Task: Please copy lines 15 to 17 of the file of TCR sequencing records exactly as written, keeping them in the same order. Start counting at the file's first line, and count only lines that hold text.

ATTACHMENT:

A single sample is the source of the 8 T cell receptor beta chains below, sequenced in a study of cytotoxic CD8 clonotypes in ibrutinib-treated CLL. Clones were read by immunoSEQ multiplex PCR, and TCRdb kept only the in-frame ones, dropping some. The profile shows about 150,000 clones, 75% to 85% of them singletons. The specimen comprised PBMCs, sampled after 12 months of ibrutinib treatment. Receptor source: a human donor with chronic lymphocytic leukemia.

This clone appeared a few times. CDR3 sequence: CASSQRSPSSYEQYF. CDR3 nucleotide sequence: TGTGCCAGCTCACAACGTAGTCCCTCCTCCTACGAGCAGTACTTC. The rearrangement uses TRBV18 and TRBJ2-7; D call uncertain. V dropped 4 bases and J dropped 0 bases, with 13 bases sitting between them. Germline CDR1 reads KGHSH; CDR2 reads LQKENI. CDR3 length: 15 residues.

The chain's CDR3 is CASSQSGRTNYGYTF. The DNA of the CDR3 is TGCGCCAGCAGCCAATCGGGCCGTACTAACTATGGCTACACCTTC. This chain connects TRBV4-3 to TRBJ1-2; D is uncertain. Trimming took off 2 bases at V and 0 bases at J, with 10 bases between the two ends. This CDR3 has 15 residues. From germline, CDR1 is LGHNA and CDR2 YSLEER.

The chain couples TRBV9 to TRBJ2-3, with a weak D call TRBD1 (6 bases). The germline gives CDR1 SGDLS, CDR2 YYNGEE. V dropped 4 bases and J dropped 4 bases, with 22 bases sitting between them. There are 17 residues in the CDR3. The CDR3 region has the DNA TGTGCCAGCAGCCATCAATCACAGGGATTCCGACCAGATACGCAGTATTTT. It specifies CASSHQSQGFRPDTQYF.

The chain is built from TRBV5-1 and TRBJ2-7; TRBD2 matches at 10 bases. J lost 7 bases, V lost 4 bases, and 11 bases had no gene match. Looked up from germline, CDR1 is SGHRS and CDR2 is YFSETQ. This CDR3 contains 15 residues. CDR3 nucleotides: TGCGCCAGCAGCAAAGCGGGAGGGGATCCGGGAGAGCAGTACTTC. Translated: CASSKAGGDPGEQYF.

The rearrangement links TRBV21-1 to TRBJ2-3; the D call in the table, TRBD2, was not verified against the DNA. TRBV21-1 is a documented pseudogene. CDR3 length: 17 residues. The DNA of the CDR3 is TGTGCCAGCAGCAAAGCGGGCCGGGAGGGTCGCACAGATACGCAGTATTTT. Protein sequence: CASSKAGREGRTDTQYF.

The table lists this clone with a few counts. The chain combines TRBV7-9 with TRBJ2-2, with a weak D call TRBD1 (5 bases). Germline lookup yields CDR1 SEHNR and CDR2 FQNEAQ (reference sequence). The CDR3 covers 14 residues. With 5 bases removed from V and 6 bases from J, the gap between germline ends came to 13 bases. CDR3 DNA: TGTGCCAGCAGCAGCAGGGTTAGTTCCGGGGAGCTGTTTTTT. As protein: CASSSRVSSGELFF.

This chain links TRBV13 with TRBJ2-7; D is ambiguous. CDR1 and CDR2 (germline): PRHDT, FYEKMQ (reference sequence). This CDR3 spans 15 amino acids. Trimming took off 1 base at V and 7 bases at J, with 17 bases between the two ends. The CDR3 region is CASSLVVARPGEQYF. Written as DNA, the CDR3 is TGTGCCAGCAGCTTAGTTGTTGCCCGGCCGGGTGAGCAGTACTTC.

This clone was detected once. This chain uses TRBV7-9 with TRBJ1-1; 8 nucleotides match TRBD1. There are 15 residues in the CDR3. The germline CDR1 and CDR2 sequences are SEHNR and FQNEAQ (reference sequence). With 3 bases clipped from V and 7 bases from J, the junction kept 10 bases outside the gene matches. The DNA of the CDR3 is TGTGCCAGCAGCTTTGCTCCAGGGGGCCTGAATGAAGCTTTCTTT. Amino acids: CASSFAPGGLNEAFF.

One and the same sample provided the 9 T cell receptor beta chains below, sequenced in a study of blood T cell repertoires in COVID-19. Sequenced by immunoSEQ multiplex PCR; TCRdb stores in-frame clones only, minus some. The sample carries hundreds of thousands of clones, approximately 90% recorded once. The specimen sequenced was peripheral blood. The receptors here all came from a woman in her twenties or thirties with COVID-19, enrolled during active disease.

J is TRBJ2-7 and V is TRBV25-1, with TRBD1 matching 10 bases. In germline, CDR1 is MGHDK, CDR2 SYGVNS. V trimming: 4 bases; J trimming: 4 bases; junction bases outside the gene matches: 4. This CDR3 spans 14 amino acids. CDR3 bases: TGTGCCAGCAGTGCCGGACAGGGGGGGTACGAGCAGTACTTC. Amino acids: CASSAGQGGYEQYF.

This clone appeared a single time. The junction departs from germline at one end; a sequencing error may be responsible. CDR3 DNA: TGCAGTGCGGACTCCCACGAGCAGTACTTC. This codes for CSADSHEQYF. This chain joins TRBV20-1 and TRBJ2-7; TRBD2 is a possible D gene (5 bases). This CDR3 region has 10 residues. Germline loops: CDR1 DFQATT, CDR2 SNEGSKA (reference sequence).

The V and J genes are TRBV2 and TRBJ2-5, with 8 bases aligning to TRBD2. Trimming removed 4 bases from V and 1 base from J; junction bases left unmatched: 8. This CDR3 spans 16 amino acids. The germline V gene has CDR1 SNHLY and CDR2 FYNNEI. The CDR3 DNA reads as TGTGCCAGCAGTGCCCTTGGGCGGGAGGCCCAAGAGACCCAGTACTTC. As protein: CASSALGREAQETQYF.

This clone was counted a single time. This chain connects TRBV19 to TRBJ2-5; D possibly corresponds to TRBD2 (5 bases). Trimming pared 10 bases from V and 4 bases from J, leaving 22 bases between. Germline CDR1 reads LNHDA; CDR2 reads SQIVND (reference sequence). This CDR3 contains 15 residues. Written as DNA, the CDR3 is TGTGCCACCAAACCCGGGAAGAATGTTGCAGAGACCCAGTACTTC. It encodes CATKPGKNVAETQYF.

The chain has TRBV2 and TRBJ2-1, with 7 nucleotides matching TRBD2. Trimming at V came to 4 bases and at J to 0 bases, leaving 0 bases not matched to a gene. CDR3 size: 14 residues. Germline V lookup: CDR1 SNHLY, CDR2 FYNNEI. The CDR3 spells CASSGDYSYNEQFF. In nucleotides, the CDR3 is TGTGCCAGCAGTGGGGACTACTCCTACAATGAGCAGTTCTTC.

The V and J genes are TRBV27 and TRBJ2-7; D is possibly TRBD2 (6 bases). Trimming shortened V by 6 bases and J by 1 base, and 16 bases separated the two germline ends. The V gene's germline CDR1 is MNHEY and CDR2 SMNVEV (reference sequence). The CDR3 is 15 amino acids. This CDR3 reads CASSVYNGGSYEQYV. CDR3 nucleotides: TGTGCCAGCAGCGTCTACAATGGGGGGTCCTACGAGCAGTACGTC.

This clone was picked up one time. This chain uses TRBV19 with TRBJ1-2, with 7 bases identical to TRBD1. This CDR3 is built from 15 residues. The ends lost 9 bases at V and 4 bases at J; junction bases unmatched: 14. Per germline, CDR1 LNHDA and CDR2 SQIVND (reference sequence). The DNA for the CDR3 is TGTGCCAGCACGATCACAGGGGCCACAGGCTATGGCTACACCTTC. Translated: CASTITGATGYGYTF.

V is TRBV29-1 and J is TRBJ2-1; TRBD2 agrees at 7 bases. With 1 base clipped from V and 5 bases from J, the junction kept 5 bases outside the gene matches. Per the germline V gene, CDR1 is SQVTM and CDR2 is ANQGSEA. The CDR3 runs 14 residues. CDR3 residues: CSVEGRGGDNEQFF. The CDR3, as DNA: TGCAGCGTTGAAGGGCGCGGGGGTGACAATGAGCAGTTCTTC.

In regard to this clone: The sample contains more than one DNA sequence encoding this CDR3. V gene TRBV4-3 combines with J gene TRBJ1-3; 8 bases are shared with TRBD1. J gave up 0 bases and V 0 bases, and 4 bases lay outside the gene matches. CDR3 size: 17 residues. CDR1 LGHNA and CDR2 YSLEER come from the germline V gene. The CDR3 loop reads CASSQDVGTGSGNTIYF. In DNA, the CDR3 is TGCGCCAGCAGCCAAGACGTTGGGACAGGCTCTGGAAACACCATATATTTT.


The chain has TRBV2 and TRBJ2-1, with 7 nucleotides matching TRBD2. Trimming at V came to 4 bases and at J to 0 bases, leaving 0 bases not matched to a gene. CDR3 size: 14 residues. Germline V lookup: CDR1 SNHLY, CDR2 FYNNEI. The CDR3 spells CASSGDYSYNEQFF. In nucleotides, the CDR3 is TGTGCCAGCAGTGGGGACTACTCCTACAATGAGCAGTTCTTC.

The V and J genes are TRBV27 and TRBJ2-7; D is possibly TRBD2 (6 bases). Trimming shortened V by 6 bases and J by 1 base, and 16 bases separated the two germline ends. The V gene's germline CDR1 is MNHEY and CDR2 SMNVEV (reference sequence). The CDR3 is 15 amino acids. This CDR3 reads CASSVYNGGSYEQYV. CDR3 nucleotides: TGTGCCAGCAGCGTCTACAATGGGGGGTCCTACGAGCAGTACGTC.

This clone was picked up one time. This chain uses TRBV19 with TRBJ1-2, with 7 bases identical to TRBD1. This CDR3 is built from 15 residues. The ends lost 9 bases at V and 4 bases at J; junction bases unmatched: 14. Per germline, CDR1 LNHDA and CDR2 SQIVND (reference sequence). The DNA for the CDR3 is TGTGCCAGCACGATCACAGGGGCCACAGGCTATGGCTACACCTTC. Translated: CASTITGATGYGYTF.